Wednesday, June 24, 2009

The Big Neighborhood Supper

The first planning meeting for
The Big Neighborhood Supper

My friend Maggie is currently working on an exciting project this summer! It's called The Big Neighborhood Supper and fits right in with the philosophy we espouse here at sustomability. Tom and I will both be participating by donating produce from our garden, helping prepare the meal, and possibly coming up with some menu ideas. I volunteered us to help design some of the vegan items that will be served. We'll also be hosting one of the workshops out at our community garden plot at Meadowbrook. Here's an article Maggie wrote about the project:

The Big Neighborhood Supper is a public art performance in the form of a carefully orchestrated community meal. This meal will be unique in that all of the people (and animals) that consume the meal will have had a direct hand in its production. For example the supper table will be shared by chickens and humans alike (chickens may get to attend because they laid the eggs used in the meal, the people attending will have produced a range of ingredients and elements of the meal from homebrewed beer to garden harvests!) The contributors aren’t limited to agricultural folks alone; artists and musicians are playing an active role in creating the event’s environmental components by setting up an installation-like table setting with sculptures and sound pieces.

Not only is the Big Neighborhood Supper project a meal, it’s an opportunity for community members to share resources and local knowledge surrounding the topics of local and urban food production. Throughout the summer the Big Neighborhood Supper participants are hosting public workshops on a variety of topics all over town. June featured two workshops: the first on chicken husbandry and care, the second on home beer brewing and wine fermentation. July workshops include: home food preservation (canning, dehydration and freezing how to), organic gardening techniques and foraging for wild edibles (plant identification in Meadowbrook park)! August workshops will include fall planting preparation (composting, broad forking, suggestions for fall crops in this climate, etc.) For more information on upcoming workshops check out the project blog at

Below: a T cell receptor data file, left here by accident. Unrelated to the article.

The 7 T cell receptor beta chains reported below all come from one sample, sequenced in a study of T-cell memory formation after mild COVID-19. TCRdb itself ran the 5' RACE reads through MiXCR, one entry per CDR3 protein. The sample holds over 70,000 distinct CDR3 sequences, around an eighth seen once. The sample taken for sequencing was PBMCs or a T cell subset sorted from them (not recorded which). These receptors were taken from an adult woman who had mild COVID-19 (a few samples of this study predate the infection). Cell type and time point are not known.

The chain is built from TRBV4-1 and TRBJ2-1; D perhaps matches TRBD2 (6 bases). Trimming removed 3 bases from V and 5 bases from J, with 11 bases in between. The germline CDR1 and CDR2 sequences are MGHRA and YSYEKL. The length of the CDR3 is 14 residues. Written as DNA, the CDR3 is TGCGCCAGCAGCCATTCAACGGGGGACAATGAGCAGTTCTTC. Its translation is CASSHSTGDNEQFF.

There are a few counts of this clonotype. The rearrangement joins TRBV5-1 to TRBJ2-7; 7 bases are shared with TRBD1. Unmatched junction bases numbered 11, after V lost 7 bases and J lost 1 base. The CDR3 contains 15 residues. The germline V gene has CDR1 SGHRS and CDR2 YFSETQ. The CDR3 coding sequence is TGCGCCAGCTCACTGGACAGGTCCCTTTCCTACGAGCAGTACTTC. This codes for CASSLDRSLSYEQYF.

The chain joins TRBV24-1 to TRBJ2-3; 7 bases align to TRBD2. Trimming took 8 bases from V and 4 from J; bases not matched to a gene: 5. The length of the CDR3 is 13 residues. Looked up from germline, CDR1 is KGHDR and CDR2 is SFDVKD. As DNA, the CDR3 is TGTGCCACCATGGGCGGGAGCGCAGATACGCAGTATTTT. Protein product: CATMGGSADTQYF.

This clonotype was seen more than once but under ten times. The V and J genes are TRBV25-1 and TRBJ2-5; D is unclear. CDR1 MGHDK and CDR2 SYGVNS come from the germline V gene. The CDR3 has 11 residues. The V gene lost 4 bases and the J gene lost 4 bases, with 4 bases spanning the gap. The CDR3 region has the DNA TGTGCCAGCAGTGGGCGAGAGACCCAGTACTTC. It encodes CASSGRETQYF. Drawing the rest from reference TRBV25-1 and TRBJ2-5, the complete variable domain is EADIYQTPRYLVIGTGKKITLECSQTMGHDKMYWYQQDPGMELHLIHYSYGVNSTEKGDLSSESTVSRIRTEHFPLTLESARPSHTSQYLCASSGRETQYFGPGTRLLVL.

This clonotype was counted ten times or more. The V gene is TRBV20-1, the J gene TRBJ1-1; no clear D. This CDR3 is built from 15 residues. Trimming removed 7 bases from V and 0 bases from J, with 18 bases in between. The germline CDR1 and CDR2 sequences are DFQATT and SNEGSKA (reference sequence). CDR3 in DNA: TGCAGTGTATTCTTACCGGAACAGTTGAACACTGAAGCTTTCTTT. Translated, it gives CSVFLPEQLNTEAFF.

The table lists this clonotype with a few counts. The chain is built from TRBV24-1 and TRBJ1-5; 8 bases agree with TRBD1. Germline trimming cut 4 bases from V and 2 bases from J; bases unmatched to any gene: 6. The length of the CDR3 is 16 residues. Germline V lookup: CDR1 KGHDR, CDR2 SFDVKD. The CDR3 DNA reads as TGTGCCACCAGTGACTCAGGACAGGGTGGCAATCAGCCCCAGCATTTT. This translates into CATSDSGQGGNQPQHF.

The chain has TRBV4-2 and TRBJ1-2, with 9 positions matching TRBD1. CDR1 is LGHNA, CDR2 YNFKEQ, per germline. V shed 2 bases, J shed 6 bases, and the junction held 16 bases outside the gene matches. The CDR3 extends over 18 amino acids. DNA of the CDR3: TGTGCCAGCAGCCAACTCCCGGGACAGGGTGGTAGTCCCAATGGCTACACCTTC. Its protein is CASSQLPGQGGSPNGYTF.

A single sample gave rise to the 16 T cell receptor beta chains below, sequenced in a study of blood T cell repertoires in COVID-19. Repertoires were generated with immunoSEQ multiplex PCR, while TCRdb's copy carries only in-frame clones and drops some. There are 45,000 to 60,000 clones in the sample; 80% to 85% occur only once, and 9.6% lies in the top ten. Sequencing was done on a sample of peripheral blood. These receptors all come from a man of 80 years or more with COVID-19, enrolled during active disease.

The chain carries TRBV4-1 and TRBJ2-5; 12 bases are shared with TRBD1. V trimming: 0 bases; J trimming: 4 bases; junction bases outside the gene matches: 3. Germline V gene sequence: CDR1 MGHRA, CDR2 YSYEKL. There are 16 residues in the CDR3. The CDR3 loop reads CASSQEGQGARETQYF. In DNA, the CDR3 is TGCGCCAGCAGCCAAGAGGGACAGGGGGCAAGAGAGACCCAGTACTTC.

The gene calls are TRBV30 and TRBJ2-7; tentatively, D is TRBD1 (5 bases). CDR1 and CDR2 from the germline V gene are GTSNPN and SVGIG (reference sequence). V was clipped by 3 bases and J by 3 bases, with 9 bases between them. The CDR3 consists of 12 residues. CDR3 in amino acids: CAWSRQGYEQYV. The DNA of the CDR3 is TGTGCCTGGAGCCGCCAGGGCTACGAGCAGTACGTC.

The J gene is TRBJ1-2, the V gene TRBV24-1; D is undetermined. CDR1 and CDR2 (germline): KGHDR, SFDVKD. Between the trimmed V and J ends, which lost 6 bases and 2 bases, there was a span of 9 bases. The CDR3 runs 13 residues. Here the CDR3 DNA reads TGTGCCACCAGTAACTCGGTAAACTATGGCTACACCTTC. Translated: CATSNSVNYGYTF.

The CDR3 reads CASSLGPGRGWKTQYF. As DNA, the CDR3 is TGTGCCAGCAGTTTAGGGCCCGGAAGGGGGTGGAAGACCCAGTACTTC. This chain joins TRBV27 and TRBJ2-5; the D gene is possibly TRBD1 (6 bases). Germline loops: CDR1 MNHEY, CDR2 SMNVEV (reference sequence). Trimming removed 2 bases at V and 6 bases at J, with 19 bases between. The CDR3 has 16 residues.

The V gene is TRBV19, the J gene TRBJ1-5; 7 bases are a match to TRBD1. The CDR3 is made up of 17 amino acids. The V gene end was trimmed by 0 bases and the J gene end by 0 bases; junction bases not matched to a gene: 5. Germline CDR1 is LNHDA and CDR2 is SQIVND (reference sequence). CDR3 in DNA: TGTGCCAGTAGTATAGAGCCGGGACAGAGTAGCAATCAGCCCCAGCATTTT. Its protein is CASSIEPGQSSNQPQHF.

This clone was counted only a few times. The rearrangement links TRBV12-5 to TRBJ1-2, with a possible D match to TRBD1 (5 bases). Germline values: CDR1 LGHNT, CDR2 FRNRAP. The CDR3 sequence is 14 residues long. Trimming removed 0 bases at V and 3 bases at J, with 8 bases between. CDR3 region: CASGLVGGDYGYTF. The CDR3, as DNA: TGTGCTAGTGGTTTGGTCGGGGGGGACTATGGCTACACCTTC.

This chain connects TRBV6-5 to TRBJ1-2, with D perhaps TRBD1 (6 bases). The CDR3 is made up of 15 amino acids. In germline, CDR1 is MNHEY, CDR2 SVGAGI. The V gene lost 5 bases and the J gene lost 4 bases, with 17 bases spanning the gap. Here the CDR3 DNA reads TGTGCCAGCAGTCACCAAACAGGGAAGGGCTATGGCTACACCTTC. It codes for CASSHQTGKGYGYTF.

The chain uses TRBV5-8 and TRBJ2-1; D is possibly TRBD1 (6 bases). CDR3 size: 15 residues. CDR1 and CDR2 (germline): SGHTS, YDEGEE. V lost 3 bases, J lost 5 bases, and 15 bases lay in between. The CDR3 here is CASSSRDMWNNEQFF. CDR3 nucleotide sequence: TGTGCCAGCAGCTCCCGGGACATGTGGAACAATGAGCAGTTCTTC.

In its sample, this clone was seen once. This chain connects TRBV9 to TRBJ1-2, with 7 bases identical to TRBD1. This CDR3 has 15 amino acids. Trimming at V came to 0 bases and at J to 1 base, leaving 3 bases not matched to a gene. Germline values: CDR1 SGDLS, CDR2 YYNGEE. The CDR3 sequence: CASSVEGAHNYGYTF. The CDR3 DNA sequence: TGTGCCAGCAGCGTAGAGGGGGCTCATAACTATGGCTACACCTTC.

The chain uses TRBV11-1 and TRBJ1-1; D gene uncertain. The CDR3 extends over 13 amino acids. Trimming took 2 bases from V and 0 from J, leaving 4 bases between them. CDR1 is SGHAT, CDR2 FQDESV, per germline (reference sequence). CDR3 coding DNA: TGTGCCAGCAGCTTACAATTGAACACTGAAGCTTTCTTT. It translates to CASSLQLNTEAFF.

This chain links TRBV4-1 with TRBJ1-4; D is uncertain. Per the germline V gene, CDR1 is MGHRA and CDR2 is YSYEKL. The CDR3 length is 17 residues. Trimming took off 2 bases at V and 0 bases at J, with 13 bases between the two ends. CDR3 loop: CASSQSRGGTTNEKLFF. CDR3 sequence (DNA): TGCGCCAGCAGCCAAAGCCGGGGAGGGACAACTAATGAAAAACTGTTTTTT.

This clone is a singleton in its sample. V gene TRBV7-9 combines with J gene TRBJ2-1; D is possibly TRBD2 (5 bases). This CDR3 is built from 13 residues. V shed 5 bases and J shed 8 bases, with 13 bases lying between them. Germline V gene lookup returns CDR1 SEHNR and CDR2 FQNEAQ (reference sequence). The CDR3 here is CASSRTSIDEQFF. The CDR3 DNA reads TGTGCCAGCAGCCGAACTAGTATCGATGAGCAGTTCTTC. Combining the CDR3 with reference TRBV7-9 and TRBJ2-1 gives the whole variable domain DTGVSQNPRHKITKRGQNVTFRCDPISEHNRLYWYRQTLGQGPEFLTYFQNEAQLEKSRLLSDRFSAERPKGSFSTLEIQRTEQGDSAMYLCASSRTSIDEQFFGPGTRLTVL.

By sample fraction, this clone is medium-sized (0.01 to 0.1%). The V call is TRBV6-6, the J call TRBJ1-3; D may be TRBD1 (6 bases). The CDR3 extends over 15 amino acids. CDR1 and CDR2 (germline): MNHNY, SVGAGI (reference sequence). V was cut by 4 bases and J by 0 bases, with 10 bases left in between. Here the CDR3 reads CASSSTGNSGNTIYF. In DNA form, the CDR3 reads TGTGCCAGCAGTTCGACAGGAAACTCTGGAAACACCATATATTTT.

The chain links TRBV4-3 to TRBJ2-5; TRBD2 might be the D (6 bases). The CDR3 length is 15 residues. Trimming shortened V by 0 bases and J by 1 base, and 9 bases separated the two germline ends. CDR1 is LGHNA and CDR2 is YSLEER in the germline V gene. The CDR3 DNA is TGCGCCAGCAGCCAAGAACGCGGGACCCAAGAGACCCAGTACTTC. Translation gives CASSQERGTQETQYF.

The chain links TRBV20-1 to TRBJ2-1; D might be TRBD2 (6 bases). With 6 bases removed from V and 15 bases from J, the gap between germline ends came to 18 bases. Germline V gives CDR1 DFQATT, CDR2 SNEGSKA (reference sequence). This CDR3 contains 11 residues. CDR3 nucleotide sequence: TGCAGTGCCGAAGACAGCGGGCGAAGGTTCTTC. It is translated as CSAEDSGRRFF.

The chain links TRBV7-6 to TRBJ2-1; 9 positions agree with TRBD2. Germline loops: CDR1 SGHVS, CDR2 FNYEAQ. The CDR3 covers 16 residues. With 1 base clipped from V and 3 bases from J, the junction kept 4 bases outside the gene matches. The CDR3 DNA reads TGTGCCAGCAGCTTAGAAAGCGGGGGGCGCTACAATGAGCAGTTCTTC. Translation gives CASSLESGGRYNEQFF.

Maggie Taylor, the project coordinator, says that the intentions behind this project are to investigate art as a communication tool and to establish a forum (both live and online) for the community to exchange information relating to local food production. She has been working in the medium of performance art for the past seven years. This project relates to the process-oriented, new-genre, community-based food performances began in the 1970s and resurged in the 1990s. “Not only is the work time-based, live, and interactive, it can also be perceived as socio-political,” says Taylor.

We all have the basic need to feed ourselves. In this time of air shipment, limited fuels, rising costs, depleted resources, and desire for convenient food, it's important to investigate the impact we have politically and environmentally when we make decisions regarding where we obtain our food. Learning, producing and sharing our food within a community is an important step towards returning to sustainable food-sourcing methods.

Monday, June 22, 2009

Spring Harvest

Yesterday may have been the first day of Summer, but in our garden the harvest still sings of Spring.

There has been a TON of rain this Spring in Illinois. As a result, Tom and I have not gotten out to the garden as much as we'd like to and the weeds have really thrived. Yesterday we played some serious catch up and weeded our little butts off. Thankfully, we were rewarded with a beautiful spring harvest of beets, greens, peas, chives, basil, fennel, oregano, lemongrass, and marigolds. We're still waiting on the broccoli and cabbage, and unfortunately our spinach was completely ravaged by little caterpillars. We'll be using a row cover on the spinach we plant for the fall harvest. The damage those little pests did was incredible!

The real superstars right now are the beets. We chose to grow Detroit Dark Red which turned out just beautifully. We've been munching on the greens for the past few weeks, and yesterday we harvested a huge bundle of plump, juicy, beet roots. Tom immediately roasted them up for us when we got home, and they came out so good that we've already eaten them all up!

We also had a lot of fun both harvesting and shelling the peas. You wouldn't think shelling peas would be such a great time, but when it's peas from your own garden, it's actually quite satisfying. However, despite the fact that we planted loads of plants, we still only ended up with half a tupperware full of the little guys. We'll definitely plant a whole lot more when we try for a fall harvest.

The broccoli is being quite frustrating having produced no heads yet. The plants are beautifully lush with big green leaves and they don't seem to show any signs of bolting. Yet, we still don't have any heads. We'll wait a bit longer to see if we get any. Otherwise, we'll have to resign ourselves to just the stems.

The cabbage is doing well, just coming along slowly. It's finally starting to head up which is great. Both the tomato and pepper plants have flowered which is always exciting! So far the only loss is the spinach, and we get another shot at that in the fall. I'd say the garden is going very well as we enter into summertime.

Saturday, June 20, 2009

Basil and Garlic Scapes Pesto